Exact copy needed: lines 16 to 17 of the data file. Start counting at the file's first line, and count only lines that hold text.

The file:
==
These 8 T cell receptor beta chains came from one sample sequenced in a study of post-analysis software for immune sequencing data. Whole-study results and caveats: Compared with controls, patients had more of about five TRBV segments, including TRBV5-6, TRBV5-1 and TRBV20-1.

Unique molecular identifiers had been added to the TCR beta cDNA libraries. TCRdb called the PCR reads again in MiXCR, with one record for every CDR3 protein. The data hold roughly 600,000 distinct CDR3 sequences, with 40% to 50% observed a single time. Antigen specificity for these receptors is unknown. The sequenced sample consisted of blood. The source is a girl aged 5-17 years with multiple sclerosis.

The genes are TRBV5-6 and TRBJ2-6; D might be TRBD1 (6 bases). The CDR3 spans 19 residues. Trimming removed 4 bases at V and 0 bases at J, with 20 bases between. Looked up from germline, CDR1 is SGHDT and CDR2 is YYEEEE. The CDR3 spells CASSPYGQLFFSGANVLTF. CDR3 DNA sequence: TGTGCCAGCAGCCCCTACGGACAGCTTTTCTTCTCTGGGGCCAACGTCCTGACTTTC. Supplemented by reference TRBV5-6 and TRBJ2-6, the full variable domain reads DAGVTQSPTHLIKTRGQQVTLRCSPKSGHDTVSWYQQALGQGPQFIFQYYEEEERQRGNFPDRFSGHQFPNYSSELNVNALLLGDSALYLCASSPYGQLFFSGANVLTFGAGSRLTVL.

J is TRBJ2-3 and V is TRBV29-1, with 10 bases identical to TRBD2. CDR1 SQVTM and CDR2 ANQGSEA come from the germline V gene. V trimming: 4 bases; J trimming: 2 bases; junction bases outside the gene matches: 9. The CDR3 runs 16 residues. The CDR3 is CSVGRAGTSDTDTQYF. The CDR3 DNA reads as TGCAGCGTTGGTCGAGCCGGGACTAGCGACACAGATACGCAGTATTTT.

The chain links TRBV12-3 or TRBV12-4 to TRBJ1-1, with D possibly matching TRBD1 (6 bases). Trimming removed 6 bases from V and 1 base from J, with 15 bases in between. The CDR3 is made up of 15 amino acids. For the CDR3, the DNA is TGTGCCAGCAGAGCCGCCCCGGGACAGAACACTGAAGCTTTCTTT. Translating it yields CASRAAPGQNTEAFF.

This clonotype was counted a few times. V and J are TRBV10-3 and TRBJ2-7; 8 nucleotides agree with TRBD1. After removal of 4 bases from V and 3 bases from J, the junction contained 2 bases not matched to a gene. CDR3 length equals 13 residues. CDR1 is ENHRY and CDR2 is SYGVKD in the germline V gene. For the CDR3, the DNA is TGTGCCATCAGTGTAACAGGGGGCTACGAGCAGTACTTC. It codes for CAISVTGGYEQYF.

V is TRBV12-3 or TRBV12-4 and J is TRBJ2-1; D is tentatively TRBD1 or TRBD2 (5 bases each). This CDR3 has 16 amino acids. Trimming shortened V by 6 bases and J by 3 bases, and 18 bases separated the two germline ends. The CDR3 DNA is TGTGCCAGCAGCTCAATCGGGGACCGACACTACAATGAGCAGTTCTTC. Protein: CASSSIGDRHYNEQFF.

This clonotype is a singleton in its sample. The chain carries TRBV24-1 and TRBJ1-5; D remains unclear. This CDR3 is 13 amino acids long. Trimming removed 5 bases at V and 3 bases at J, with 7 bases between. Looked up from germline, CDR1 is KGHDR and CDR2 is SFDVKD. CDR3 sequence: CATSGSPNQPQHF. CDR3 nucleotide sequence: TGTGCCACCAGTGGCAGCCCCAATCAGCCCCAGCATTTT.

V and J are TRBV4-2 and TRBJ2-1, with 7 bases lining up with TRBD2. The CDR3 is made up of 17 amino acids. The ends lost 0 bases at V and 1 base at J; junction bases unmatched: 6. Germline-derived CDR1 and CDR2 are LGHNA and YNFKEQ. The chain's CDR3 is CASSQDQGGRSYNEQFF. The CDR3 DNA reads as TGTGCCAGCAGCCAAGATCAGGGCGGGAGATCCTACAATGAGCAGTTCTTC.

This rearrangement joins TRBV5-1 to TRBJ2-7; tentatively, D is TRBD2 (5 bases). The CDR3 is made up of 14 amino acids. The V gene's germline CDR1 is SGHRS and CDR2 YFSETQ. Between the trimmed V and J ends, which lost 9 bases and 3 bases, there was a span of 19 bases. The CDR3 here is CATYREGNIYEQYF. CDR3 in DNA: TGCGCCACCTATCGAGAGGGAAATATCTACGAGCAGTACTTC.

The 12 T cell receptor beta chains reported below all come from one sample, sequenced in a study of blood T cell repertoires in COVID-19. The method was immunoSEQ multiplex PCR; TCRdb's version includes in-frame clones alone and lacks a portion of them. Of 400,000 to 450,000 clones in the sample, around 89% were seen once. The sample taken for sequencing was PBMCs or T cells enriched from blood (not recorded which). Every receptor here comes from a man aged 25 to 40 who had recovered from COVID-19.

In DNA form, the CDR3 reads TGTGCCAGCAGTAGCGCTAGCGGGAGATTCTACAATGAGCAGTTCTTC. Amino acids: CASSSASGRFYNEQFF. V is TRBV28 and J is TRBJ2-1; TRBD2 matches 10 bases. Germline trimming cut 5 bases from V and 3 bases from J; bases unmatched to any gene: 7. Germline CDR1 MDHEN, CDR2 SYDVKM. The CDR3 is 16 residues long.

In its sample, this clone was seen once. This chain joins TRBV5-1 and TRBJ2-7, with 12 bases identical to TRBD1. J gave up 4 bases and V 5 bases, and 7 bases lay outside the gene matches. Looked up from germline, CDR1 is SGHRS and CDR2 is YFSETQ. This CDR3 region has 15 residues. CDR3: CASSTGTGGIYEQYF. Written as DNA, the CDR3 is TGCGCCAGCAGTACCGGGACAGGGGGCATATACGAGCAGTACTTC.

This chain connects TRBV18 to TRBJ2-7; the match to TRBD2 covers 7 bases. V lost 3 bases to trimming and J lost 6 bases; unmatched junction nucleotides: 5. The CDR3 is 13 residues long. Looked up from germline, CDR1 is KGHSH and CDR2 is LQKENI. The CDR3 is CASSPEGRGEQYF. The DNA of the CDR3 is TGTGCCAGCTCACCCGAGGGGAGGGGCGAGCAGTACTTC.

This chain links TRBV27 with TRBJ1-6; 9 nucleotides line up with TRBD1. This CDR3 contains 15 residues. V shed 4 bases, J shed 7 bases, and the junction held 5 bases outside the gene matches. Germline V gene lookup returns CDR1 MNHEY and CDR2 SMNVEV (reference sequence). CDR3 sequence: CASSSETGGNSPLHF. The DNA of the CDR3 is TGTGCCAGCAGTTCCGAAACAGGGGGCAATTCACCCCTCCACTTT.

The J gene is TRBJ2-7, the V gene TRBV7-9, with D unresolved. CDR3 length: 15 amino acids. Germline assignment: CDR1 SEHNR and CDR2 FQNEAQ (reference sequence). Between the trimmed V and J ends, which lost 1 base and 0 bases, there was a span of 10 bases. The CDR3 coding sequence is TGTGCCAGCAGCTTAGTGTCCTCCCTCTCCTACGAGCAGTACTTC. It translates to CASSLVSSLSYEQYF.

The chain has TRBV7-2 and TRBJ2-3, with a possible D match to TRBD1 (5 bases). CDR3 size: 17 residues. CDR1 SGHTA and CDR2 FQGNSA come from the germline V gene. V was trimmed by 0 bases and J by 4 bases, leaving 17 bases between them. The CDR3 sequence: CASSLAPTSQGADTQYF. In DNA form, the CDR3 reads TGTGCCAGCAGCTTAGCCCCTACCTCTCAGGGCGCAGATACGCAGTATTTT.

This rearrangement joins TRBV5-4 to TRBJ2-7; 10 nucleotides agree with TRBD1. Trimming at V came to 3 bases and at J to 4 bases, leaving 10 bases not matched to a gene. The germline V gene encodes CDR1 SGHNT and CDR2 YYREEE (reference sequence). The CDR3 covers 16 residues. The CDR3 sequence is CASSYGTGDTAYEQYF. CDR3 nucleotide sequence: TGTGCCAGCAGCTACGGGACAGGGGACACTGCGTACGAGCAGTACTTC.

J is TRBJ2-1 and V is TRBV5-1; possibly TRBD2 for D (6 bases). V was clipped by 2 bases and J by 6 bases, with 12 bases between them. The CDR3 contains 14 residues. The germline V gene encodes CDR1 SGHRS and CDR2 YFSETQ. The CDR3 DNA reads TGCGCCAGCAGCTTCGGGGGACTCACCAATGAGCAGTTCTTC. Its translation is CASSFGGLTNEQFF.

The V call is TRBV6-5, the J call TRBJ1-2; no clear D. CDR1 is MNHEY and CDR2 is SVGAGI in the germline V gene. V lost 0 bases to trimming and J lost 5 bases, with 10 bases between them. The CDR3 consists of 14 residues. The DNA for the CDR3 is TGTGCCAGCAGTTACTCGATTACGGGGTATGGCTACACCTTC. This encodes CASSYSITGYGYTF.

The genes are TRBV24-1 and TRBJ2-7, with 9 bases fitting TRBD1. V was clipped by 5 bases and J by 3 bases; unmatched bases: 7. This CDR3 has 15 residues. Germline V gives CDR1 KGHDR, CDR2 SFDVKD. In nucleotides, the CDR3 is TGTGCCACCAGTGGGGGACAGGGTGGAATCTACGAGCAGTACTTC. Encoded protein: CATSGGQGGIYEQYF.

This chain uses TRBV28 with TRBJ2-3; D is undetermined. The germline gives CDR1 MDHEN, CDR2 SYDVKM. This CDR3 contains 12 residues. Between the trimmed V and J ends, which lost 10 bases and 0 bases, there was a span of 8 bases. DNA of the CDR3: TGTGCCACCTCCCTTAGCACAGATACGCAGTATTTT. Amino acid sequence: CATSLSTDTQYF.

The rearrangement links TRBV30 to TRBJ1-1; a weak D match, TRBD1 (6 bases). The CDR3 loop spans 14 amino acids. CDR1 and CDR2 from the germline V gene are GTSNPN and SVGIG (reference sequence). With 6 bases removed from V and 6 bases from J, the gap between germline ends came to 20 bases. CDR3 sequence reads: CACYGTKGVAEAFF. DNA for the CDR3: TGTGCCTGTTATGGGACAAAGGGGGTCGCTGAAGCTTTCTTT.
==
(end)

The J gene is TRBJ2-7, the V gene TRBV7-9, with D unresolved. CDR3 length: 15 amino acids. Germline assignment: CDR1 SEHNR and CDR2 FQNEAQ (reference sequence). Between the trimmed V and J ends, which lost 1 base and 0 bases, there was a span of 10 bases. The CDR3 coding sequence is TGTGCCAGCAGCTTAGTGTCCTCCCTCTCCTACGAGCAGTACTTC. It translates to CASSLVSSLSYEQYF.

The chain has TRBV7-2 and TRBJ2-3, with a possible D match to TRBD1 (5 bases). CDR3 size: 17 residues. CDR1 SGHTA and CDR2 FQGNSA come from the germline V gene. V was trimmed by 0 bases and J by 4 bases, leaving 17 bases between them. The CDR3 sequence: CASSLAPTSQGADTQYF. In DNA form, the CDR3 reads TGTGCCAGCAGCTTAGCCCCTACCTCTCAGGGCGCAGATACGCAGTATTTT.